Pruning the roses is a mindless activity , satisfying with a hint of danger --puncture wounds , torn clothing , hats snatched off and dangling above. I don't mind doing it , after all these years it has become a rite of January , an excuse to go outside . It's a multi -weekend task-there are over 60 here, and the behemoth Reine de Violettes alone takes half a day.
Roses were the first plant I collected , 9 of them in a 3x3 square in my first garden in San Diego. I hovered over them , deadheading , squishing aphids, feeding them with the sort of fertilizers I wouldn't even consider using now. For years my garden strategy revolved around finding ways to squeeze in more of them. I own most of the major rose reference books published in the last 20 years, I've lurked and occasionally posted on countless internet rose forums, listservs and newsgroups (remember listservs and newsgroups?) and briefly joined the American Rose Society.
So , I have these 60 roses. I complain incessantly about the lack of space in my garden. I now collect Salvias, Oreganos, Lilies, Penstemons ..it appears as though I am even a Tuechrium collector. Clearly it's time to let go.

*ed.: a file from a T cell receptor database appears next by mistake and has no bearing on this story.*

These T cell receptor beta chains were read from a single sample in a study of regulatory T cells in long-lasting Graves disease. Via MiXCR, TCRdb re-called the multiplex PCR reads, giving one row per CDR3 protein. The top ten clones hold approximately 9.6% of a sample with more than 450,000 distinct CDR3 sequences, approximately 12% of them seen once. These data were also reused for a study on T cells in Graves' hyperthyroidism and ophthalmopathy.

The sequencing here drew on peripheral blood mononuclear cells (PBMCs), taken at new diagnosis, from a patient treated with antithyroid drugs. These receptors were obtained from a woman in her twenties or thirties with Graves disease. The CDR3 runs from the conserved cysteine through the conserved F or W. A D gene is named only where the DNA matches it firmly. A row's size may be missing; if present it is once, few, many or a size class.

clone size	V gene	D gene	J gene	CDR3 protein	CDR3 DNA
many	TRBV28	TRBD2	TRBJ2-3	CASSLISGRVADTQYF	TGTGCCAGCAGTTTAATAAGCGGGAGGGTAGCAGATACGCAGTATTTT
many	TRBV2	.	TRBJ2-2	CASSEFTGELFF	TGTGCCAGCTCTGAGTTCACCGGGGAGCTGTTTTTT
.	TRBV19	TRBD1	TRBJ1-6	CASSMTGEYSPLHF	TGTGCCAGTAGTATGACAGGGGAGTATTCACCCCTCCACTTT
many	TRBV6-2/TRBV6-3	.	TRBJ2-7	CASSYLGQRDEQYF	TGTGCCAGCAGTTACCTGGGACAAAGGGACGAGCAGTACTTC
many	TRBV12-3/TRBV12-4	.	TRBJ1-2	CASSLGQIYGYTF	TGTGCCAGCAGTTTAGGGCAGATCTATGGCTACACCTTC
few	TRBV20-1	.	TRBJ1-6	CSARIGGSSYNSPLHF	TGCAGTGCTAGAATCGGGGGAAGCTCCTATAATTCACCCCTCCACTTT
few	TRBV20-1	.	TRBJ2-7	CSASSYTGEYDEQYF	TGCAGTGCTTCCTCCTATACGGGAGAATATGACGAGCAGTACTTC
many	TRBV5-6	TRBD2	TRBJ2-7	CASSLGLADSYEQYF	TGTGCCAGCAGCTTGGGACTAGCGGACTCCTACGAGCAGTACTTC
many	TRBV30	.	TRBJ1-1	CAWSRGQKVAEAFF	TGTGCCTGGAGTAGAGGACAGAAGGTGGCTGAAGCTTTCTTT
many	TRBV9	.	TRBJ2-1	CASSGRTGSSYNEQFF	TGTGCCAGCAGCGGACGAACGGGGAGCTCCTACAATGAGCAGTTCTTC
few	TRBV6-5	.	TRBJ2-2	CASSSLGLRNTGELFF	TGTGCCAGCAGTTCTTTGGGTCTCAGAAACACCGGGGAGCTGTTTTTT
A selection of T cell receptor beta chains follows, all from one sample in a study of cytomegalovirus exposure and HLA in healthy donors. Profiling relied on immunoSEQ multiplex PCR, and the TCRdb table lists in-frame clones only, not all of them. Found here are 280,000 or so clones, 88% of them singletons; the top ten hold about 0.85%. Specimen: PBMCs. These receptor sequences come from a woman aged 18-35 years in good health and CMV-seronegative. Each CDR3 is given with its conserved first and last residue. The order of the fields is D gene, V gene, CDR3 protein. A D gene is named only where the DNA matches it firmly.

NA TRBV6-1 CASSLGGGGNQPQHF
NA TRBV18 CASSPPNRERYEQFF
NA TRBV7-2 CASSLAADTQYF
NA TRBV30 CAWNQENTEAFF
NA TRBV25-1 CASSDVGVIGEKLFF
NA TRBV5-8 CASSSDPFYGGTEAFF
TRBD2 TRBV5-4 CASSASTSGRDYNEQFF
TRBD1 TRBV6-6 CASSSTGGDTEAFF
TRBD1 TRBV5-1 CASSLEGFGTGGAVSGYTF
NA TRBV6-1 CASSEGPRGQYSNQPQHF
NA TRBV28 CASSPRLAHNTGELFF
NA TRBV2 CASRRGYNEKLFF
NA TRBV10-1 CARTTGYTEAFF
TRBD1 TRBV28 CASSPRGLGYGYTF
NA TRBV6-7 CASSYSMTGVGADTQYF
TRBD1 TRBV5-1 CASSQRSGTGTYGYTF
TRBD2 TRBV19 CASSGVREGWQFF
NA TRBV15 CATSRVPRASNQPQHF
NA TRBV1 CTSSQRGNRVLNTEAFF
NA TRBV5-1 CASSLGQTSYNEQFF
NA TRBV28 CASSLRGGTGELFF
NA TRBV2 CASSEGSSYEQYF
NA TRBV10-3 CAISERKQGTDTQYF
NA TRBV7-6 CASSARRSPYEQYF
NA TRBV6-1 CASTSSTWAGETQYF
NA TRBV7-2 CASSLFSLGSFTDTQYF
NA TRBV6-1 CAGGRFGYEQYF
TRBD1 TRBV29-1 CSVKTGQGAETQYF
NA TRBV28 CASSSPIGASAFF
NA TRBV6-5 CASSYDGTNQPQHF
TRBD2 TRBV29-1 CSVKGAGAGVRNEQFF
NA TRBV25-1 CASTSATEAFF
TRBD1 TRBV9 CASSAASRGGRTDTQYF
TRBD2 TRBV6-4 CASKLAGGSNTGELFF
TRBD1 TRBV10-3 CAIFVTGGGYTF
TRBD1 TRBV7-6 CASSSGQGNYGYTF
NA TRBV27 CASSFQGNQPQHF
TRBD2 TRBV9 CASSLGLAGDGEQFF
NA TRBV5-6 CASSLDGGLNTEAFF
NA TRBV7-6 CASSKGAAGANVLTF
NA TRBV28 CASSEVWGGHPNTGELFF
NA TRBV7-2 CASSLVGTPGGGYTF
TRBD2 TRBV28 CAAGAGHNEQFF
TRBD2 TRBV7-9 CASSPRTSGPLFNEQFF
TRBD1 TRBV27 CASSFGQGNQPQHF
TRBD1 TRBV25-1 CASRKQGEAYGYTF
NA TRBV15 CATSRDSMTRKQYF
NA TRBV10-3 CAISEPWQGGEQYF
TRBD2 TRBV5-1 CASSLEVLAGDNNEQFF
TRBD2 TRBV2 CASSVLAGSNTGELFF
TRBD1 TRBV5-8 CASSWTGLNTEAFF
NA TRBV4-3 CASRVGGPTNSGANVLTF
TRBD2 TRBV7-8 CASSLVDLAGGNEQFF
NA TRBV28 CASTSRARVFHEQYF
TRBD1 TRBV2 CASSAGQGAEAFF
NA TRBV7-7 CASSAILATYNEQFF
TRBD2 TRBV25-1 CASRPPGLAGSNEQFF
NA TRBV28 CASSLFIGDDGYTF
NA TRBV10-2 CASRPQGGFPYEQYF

Why do I have Just Joey ? The flowers are beautiful, but the plant looks awkward and spindly. Celebration? Don't know why I bought it in the first place. Paul Bocuse? Clashes with everything. Dug up the pathetic Amber Queen in fall. Ditto French Lace . Hardest to part with is Frederic Mistral. Exquisite blossoms of silvery pink, fragrant , great cut flower , vigorous, great rebloom. Regrettably looked like hell for 11 out of 12 months of the year.
Frederic in October .
Corpus delecti this afternoon.
Yves Piaget needs to go too. Binge purge.
18-21 January: bookishness (from my comfy chair)
2 hours ago